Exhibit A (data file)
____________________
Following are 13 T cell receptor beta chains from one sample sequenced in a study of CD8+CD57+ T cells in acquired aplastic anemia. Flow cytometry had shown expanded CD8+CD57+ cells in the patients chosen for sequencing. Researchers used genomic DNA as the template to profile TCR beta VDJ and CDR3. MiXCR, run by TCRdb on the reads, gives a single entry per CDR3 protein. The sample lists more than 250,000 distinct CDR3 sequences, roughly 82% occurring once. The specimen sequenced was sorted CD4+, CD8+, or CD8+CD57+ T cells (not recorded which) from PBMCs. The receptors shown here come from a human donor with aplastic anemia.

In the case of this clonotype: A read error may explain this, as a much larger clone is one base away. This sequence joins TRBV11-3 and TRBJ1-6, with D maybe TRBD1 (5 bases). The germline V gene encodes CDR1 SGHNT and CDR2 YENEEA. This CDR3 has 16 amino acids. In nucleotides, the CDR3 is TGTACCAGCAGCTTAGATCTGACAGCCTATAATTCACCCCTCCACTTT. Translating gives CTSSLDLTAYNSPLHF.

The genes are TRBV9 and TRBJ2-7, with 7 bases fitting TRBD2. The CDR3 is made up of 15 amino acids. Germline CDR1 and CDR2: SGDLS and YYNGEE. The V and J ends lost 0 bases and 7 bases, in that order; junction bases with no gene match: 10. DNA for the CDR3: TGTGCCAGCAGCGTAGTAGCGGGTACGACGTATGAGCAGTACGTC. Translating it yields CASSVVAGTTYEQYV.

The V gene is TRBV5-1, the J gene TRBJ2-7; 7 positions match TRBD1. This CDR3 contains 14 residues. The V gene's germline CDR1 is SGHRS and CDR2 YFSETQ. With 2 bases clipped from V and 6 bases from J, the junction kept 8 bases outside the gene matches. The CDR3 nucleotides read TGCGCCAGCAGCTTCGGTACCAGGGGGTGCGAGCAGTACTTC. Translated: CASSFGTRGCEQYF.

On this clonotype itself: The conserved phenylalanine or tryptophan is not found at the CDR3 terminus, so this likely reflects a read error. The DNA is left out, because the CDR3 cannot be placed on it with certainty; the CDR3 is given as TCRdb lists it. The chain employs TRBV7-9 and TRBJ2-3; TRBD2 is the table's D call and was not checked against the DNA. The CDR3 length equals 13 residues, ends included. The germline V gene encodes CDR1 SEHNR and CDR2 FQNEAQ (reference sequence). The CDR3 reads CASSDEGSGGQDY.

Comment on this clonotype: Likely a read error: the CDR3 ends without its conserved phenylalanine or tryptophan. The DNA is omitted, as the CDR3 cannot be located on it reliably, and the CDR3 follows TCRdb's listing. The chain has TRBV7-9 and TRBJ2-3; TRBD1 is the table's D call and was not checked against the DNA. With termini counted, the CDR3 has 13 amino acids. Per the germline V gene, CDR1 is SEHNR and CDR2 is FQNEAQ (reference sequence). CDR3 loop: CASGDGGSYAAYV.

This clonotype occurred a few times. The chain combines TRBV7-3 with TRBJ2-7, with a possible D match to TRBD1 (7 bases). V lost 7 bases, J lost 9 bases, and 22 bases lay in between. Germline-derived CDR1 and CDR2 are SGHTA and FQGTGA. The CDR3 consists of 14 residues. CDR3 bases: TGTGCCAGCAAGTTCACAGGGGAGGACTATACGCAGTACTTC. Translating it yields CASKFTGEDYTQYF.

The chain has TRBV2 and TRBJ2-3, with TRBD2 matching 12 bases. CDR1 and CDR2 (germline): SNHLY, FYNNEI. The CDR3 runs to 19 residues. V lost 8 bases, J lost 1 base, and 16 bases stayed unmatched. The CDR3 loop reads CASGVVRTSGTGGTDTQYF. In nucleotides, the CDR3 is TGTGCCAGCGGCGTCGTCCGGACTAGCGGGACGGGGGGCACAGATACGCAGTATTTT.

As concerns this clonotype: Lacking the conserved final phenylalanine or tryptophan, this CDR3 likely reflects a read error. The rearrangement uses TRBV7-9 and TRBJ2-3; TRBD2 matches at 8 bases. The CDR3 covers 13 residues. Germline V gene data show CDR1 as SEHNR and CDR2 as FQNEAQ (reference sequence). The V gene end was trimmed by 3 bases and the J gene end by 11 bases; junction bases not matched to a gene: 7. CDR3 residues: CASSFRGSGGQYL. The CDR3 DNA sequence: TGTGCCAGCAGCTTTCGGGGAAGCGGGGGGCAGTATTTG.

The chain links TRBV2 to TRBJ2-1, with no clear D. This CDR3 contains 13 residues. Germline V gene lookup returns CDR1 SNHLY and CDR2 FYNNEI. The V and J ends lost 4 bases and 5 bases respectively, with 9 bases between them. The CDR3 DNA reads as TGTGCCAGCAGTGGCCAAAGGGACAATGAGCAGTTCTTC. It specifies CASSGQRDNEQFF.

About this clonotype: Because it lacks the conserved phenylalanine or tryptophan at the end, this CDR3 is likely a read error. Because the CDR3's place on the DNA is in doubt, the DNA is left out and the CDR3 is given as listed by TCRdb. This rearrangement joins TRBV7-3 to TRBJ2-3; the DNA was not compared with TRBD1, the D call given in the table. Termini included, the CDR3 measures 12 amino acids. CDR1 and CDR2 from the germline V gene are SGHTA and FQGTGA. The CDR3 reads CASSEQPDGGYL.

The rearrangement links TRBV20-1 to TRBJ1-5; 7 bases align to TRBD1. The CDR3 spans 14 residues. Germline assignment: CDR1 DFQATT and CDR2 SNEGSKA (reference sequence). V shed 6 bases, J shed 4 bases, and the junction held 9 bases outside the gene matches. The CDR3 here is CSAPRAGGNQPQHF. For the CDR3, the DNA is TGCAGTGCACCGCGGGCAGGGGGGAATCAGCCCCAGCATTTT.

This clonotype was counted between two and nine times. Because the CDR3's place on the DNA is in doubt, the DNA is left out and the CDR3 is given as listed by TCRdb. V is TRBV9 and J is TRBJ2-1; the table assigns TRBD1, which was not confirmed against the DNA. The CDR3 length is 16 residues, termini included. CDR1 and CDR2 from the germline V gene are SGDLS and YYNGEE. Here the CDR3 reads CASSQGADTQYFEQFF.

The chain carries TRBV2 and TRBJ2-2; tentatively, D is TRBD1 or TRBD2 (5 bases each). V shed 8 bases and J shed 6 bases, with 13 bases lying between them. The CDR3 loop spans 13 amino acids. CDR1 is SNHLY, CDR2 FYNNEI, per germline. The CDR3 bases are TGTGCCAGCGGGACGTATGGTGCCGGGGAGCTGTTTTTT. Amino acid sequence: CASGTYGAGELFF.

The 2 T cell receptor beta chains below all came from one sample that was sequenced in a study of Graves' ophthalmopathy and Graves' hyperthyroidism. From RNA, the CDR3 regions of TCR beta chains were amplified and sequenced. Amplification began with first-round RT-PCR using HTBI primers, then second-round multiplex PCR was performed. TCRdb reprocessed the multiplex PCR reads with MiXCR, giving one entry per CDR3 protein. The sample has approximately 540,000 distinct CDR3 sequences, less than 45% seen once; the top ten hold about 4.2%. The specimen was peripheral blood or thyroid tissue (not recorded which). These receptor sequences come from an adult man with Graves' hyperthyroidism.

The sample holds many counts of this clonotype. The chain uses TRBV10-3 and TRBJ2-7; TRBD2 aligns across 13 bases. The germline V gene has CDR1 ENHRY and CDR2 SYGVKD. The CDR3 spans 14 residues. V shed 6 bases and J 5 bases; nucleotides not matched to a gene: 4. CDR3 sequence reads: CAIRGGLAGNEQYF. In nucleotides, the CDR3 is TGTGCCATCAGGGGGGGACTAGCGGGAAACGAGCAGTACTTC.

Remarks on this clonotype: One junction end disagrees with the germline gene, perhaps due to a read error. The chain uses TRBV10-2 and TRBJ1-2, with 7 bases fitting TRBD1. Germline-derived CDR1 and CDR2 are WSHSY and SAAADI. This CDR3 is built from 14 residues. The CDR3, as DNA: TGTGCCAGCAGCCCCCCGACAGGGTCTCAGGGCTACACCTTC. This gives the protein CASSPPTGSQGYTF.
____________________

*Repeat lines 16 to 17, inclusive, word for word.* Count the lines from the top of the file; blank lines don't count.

The sample holds many counts of this clonotype. The chain uses TRBV10-3 and TRBJ2-7; TRBD2 aligns across 13 bases. The germline V gene has CDR1 ENHRY and CDR2 SYGVKD. The CDR3 spans 14 residues. V shed 6 bases and J 5 bases; nucleotides not matched to a gene: 4. CDR3 sequence reads: CAIRGGLAGNEQYF. In nucleotides, the CDR3 is TGTGCCATCAGGGGGGGACTAGCGGGAAACGAGCAGTACTTC.

Remarks on this clonotype: One junction end disagrees with the germline gene, perhaps due to a read error. The chain uses TRBV10-2 and TRBJ1-2, with 7 bases fitting TRBD1. Germline-derived CDR1 and CDR2 are WSHSY and SAAADI. This CDR3 is built from 14 residues. The CDR3, as DNA: TGTGCCAGCAGCCCCCCGACAGGGTCTCAGGGCTACACCTTC. This gives the protein CASSPPTGSQGYTF.